Valve this week started to take pre-orders on its next-generation Index VR headset that was developed entirely in-house. The product significantly improves all the capabilities of the HTC Vive (the first Steam VR headset) when it comes to screen quality, controllers, ergonomics, and tracking (according to the developer).

One of the key part of every VR headset is its display subsystem. The Valve Index is equipped with two LCD screens featuring a 1440×1600 resolution per eye (2880×1600 combined resolution), an up to 120 Hz refresh rate (as well as 144 Hz in overclocked mode), and an expanded field of view of around 130°. The screens are equipped with new optics featuring adjustable dual element canted lenses that ensure optical sharpness across the entire surface and enable users to look around using their eyes, not only the head. The optics also feature interpupillary distance and lens-eye distance adjustments to ensure the maximum viewing comfort.

When it comes to audio subsystem of the Valve Index, it has two nearfield off-ear speakers that feature accurate spatial positioning, yet do not touch ears. This is designed to ensure that users will not get as tired when using the headset and will still hear what is going around them. The headset also features a 3.5-mm headphone jack for those who prefer their own headphones.

Unlike other advanced contemporary VR headsets, the Valve Index continues to use external trackers. The SteamVR Tracking 2.0 system relies on two or four base stations featuring laser tracking that are said to be more reliable, more energy efficient, and cheaper to produce. Valve says that when using four trackers, gamers will be able to enjoy play areas of up to 10×10 meters. It remains to be seen whether such play areas are practical with a tethered headset, however. It is noteworthy that owners of the original HTC Vive will be able to use their base stations with the Index VR headset, but the reverse is not true: the new trackers can only be used with the new Index headset.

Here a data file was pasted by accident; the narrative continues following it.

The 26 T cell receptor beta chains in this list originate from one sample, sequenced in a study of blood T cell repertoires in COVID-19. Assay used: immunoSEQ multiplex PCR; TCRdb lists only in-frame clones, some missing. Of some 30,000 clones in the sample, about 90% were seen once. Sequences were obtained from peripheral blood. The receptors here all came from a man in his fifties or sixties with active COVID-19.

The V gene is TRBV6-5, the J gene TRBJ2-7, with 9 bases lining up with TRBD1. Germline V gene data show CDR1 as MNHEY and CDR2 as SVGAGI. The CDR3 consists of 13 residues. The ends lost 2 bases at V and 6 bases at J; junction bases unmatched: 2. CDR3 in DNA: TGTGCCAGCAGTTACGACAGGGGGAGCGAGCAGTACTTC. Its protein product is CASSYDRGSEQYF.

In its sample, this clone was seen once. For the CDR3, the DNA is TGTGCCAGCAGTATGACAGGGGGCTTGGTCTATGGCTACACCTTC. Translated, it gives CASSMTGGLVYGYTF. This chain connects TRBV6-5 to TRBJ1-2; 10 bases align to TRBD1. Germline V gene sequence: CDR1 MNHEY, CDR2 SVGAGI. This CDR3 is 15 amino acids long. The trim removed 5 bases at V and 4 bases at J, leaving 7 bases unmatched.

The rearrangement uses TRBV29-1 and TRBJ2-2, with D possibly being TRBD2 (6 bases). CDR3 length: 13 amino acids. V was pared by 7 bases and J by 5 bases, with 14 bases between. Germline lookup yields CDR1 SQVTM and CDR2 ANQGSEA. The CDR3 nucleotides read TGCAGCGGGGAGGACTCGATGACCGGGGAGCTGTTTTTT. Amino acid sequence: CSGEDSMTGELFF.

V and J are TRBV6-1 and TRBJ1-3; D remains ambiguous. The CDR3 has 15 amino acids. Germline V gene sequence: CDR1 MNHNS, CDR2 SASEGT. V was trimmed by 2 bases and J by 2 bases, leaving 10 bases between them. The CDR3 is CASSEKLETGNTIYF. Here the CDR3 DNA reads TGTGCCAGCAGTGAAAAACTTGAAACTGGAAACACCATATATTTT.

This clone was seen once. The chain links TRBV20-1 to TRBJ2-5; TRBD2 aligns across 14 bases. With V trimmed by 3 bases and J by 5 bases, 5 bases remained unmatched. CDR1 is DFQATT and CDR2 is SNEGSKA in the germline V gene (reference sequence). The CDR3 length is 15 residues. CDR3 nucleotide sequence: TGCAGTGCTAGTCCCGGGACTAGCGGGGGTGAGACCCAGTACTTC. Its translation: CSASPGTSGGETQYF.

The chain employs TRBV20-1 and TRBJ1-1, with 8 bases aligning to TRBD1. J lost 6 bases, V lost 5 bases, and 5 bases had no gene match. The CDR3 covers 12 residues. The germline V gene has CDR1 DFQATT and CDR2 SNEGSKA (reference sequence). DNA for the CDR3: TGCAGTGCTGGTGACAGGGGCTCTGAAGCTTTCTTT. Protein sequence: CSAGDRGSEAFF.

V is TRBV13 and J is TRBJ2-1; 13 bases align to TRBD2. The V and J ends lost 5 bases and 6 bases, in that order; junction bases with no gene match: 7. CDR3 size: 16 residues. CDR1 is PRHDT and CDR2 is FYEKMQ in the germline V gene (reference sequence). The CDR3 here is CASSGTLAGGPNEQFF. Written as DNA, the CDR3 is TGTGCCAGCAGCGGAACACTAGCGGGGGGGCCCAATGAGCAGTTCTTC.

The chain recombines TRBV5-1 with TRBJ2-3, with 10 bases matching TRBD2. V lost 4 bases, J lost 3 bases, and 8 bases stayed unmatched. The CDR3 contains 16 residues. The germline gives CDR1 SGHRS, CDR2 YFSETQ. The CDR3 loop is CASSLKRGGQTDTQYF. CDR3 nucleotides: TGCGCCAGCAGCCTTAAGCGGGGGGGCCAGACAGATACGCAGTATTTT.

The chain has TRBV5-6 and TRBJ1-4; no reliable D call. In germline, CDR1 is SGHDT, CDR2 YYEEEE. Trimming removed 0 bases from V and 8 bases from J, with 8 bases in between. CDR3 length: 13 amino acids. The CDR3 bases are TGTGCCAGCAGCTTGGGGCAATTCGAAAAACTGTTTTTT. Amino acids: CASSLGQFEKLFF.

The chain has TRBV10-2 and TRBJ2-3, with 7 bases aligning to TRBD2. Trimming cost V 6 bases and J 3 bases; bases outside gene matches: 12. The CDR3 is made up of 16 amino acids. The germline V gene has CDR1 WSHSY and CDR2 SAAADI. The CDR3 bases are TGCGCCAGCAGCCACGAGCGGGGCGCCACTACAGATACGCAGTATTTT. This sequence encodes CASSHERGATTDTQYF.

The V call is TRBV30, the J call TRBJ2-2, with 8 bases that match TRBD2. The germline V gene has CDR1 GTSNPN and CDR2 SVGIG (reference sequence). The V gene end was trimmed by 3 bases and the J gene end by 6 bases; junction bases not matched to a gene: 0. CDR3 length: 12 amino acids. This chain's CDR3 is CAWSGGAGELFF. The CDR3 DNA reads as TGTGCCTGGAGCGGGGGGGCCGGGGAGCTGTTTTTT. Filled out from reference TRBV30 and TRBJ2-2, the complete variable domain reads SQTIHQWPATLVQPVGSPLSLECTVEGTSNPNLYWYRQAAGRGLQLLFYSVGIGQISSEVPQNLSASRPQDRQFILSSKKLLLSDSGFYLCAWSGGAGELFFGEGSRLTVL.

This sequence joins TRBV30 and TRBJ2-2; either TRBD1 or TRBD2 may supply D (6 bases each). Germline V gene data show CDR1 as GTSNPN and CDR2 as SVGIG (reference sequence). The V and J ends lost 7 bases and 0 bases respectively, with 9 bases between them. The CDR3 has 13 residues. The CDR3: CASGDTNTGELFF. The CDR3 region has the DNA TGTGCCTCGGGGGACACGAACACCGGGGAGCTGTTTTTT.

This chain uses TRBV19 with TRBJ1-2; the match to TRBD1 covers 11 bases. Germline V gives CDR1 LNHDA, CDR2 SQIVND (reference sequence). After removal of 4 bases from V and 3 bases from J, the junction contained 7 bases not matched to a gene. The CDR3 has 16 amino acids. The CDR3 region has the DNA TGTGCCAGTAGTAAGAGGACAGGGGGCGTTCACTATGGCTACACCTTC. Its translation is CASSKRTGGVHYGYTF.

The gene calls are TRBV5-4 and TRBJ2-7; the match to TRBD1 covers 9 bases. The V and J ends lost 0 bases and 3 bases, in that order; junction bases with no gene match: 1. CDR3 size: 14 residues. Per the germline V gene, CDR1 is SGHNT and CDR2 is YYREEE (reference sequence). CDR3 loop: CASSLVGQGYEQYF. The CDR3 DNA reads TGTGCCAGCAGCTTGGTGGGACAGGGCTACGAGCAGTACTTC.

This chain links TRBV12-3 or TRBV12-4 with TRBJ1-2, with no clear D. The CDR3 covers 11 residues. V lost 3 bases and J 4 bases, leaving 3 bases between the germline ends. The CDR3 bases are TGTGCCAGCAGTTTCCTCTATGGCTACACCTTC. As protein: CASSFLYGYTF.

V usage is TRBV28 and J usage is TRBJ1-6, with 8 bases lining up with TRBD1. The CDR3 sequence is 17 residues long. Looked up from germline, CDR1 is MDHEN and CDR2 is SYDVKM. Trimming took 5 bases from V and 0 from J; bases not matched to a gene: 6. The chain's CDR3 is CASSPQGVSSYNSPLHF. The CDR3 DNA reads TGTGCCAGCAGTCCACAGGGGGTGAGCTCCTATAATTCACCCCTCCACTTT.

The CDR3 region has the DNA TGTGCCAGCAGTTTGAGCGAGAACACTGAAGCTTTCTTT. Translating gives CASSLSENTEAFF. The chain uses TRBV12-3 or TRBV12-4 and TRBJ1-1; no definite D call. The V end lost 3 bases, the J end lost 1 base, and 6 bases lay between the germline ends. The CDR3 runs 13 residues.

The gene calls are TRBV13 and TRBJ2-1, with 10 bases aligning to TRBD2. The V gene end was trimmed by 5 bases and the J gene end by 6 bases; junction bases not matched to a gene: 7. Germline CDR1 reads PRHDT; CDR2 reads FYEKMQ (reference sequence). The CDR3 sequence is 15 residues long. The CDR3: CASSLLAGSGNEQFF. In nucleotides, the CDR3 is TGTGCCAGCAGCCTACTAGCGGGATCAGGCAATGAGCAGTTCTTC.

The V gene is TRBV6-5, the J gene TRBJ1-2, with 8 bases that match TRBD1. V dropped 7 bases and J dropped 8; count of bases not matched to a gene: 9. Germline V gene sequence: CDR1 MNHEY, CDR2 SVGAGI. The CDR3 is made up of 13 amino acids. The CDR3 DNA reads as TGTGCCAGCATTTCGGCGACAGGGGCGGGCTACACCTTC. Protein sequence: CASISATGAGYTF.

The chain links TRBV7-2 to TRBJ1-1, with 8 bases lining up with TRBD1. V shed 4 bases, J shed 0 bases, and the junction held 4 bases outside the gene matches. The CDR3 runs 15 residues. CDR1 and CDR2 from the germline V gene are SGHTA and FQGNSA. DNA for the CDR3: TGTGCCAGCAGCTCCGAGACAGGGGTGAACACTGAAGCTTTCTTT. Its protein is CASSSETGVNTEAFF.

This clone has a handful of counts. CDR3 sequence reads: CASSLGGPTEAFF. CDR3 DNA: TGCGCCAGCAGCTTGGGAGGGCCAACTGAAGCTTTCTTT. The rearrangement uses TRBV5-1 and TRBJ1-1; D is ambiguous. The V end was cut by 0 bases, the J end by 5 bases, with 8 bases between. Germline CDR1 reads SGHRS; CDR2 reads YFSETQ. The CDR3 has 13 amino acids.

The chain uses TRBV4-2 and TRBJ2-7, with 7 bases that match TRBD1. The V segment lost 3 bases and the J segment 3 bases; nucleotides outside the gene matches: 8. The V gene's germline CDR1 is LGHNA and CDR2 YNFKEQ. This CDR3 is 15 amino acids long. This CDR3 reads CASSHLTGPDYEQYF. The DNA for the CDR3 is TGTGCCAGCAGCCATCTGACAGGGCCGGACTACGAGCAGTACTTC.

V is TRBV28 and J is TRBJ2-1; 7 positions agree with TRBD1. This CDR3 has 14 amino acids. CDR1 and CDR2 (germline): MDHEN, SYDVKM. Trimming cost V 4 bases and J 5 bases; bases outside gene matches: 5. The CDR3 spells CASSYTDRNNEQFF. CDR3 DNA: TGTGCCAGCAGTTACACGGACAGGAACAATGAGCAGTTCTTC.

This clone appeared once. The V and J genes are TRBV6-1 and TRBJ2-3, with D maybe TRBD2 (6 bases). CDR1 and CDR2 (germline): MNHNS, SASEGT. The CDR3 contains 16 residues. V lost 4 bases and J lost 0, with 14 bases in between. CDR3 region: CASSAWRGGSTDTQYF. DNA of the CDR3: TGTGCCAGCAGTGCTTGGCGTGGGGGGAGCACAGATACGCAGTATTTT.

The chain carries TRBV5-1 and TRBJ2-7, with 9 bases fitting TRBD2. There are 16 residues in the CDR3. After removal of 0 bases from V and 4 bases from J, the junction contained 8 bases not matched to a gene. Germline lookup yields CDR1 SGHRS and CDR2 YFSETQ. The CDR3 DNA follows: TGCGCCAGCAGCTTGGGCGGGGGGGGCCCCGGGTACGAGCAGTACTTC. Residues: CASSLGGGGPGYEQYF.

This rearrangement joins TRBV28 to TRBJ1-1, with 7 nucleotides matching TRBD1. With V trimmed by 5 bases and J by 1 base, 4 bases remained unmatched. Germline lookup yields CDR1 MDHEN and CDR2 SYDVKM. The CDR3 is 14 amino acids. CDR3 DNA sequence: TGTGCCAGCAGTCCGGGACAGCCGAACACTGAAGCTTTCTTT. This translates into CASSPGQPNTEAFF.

In addition to the new tracking system, Valve’s Index VR also comes with all-new controllers. The new controllers can track not only the position in space, but also all five fingers (a consumer industry first), allowing to grab and throw virtual objects. Obviously, to take advantage of the new feature, support from games is required. The Index Controllers also feature a small joystick, a tiny touchpad, two buttons, an analog trigger, a system button, a strap, and a Micro USB port for charging (Ian: a what??). Valve believes that its controller can live for about seven hours on one charge, but everything naturally depends on the actual use.

Last but not least, Valve says that its new head strap that  features a rear strap knob, a top strap adjustment, as well as an overall better ergonomics than competing HMDs.

Valve’s Index VR headset uses a DisplayPort 1.2 and a USB port to connect to PC. When USB 3.0 connection is used, it will be possible to access camera’s pass-through mode for AR applications. Meanwhile, the HMD also has a VirtualLink interface support that can handle both display and USB data through a single USB Type-C cable.

Valve is taking pre-orders on its Index VR headset now with plans to ship the units in June. The whole package containing the HMD, controllers, and base stations costs $999. Alternatively, it is possible to get the HMD with controllers for $749, only the headset for $499, only the controllers for $279, and a pair of base stations for $299.

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Source: Valve, UploadVR, The Verge